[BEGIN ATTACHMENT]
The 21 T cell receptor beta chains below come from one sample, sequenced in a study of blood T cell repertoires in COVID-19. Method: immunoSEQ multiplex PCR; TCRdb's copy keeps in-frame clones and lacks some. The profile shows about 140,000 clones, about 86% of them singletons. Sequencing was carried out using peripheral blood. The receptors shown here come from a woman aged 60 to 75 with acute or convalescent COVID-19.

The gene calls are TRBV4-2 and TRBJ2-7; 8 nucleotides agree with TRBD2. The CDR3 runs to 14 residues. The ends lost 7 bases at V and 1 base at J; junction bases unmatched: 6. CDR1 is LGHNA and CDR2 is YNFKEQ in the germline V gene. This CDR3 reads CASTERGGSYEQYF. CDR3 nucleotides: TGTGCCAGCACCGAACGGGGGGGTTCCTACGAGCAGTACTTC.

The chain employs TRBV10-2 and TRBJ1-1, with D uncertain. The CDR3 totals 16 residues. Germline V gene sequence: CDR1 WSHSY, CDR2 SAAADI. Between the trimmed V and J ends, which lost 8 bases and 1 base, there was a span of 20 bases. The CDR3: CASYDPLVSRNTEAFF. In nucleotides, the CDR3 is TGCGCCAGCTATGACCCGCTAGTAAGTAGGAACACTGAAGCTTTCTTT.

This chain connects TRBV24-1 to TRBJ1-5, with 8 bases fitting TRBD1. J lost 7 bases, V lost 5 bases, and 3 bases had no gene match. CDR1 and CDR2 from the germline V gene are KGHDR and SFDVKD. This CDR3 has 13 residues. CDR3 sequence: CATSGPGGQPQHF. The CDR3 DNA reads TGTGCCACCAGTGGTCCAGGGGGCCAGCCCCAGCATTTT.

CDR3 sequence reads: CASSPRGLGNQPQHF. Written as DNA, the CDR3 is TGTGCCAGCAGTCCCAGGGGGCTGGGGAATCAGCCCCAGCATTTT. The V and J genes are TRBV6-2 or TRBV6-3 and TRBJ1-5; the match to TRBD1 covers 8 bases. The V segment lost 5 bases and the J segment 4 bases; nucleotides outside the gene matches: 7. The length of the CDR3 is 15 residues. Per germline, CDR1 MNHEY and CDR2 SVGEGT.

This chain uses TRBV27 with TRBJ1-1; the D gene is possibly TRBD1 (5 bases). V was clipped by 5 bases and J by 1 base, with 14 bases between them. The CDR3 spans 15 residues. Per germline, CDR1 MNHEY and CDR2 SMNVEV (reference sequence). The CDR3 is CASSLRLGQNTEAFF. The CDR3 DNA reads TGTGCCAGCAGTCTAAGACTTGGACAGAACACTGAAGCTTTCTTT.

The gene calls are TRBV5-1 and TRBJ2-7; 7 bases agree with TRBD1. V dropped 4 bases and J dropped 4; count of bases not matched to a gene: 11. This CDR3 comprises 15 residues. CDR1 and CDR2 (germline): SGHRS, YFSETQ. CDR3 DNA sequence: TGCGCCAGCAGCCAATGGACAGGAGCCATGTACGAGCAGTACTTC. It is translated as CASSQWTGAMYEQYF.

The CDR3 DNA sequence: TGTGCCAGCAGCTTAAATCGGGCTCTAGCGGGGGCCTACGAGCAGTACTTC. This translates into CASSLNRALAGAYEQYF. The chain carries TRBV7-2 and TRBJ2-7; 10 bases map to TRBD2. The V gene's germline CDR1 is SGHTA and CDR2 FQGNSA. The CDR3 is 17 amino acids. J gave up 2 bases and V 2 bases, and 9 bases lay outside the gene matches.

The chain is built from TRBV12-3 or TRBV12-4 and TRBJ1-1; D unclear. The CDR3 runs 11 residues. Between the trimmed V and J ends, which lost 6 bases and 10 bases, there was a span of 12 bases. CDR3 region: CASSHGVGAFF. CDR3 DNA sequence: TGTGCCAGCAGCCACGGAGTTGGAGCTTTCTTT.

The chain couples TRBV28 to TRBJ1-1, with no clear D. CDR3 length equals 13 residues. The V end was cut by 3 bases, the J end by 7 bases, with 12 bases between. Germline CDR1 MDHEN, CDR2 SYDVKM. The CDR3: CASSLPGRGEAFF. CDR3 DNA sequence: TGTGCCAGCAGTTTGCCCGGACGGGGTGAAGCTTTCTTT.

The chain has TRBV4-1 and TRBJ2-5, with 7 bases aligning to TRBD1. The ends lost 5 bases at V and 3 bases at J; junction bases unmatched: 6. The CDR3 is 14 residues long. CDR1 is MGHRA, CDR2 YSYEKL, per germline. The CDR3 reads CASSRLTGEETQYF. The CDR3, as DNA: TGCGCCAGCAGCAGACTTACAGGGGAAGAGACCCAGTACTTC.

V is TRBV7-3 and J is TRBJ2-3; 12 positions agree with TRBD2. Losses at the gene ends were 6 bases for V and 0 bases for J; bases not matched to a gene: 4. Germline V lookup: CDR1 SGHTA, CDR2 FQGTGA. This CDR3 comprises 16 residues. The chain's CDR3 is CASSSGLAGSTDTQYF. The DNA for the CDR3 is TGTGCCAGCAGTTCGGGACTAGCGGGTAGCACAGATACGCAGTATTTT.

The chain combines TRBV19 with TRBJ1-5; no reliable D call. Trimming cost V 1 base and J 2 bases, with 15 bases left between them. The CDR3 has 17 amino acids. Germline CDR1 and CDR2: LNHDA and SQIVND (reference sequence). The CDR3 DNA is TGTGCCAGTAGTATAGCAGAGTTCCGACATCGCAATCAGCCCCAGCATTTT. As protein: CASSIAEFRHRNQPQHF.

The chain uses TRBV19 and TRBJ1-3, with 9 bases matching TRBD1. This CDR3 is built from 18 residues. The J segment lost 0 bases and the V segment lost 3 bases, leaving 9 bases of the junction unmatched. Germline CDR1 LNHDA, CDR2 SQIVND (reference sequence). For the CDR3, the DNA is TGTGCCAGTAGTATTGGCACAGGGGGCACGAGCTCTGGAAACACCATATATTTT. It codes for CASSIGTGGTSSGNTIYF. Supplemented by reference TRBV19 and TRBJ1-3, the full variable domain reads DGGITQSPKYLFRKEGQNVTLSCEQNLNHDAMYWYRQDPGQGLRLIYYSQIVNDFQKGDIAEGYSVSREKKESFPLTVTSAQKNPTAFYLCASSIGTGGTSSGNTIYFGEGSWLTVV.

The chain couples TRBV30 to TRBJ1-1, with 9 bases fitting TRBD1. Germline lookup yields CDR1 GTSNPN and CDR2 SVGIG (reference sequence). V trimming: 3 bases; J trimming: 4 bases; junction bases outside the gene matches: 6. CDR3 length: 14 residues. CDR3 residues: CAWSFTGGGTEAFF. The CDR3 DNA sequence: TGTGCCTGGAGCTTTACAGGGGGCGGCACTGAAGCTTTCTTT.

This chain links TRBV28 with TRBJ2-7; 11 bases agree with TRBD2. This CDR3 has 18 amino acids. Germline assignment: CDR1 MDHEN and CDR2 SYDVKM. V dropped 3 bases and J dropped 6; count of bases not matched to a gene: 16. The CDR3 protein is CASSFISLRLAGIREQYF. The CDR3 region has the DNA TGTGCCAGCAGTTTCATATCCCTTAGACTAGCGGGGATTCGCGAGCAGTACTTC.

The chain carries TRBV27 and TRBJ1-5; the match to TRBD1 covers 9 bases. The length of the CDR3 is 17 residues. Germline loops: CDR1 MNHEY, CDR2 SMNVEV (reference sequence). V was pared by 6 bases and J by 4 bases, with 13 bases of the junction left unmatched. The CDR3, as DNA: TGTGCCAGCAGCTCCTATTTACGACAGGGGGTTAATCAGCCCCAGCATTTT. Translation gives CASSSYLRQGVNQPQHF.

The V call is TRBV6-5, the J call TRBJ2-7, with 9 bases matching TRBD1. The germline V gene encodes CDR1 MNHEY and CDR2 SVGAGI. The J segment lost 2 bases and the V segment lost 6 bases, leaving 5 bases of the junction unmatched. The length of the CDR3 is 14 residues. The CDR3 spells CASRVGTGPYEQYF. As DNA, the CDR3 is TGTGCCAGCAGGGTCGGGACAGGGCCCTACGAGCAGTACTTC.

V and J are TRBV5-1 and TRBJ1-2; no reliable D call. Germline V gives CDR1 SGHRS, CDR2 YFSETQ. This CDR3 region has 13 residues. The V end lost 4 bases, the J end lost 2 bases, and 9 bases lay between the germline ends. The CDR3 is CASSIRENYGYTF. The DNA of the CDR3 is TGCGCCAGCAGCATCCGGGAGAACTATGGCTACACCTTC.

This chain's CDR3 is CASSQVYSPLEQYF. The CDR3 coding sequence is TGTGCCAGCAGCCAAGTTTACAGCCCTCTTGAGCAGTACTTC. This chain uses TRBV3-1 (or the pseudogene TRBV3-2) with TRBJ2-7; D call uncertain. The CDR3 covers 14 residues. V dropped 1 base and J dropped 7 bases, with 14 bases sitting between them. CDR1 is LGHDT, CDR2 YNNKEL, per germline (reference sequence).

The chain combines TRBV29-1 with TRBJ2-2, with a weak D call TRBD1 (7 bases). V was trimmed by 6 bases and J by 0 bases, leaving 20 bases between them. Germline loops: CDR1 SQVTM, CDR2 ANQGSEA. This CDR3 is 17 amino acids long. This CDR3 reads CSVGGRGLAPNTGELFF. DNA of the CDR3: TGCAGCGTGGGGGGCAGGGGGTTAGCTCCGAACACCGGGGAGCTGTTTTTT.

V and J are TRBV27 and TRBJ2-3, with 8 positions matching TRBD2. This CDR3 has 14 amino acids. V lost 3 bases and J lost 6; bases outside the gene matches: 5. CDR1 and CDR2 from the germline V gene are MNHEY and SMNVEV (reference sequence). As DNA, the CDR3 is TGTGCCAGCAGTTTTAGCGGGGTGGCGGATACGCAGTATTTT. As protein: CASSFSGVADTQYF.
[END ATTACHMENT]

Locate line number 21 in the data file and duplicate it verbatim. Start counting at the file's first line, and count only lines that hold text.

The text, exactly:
The chain combines TRBV29-1 with TRBJ2-2, with a weak D call TRBD1 (7 bases). V was trimmed by 6 bases and J by 0 bases, leaving 20 bases between them. Germline loops: CDR1 SQVTM, CDR2 ANQGSEA. This CDR3 is 17 amino acids long. This CDR3 reads CSVGGRGLAPNTGELFF. DNA of the CDR3: TGCAGCGTGGGGGGCAGGGGGTTAGCTCCGAACACCGGGGAGCTGTTTTTT.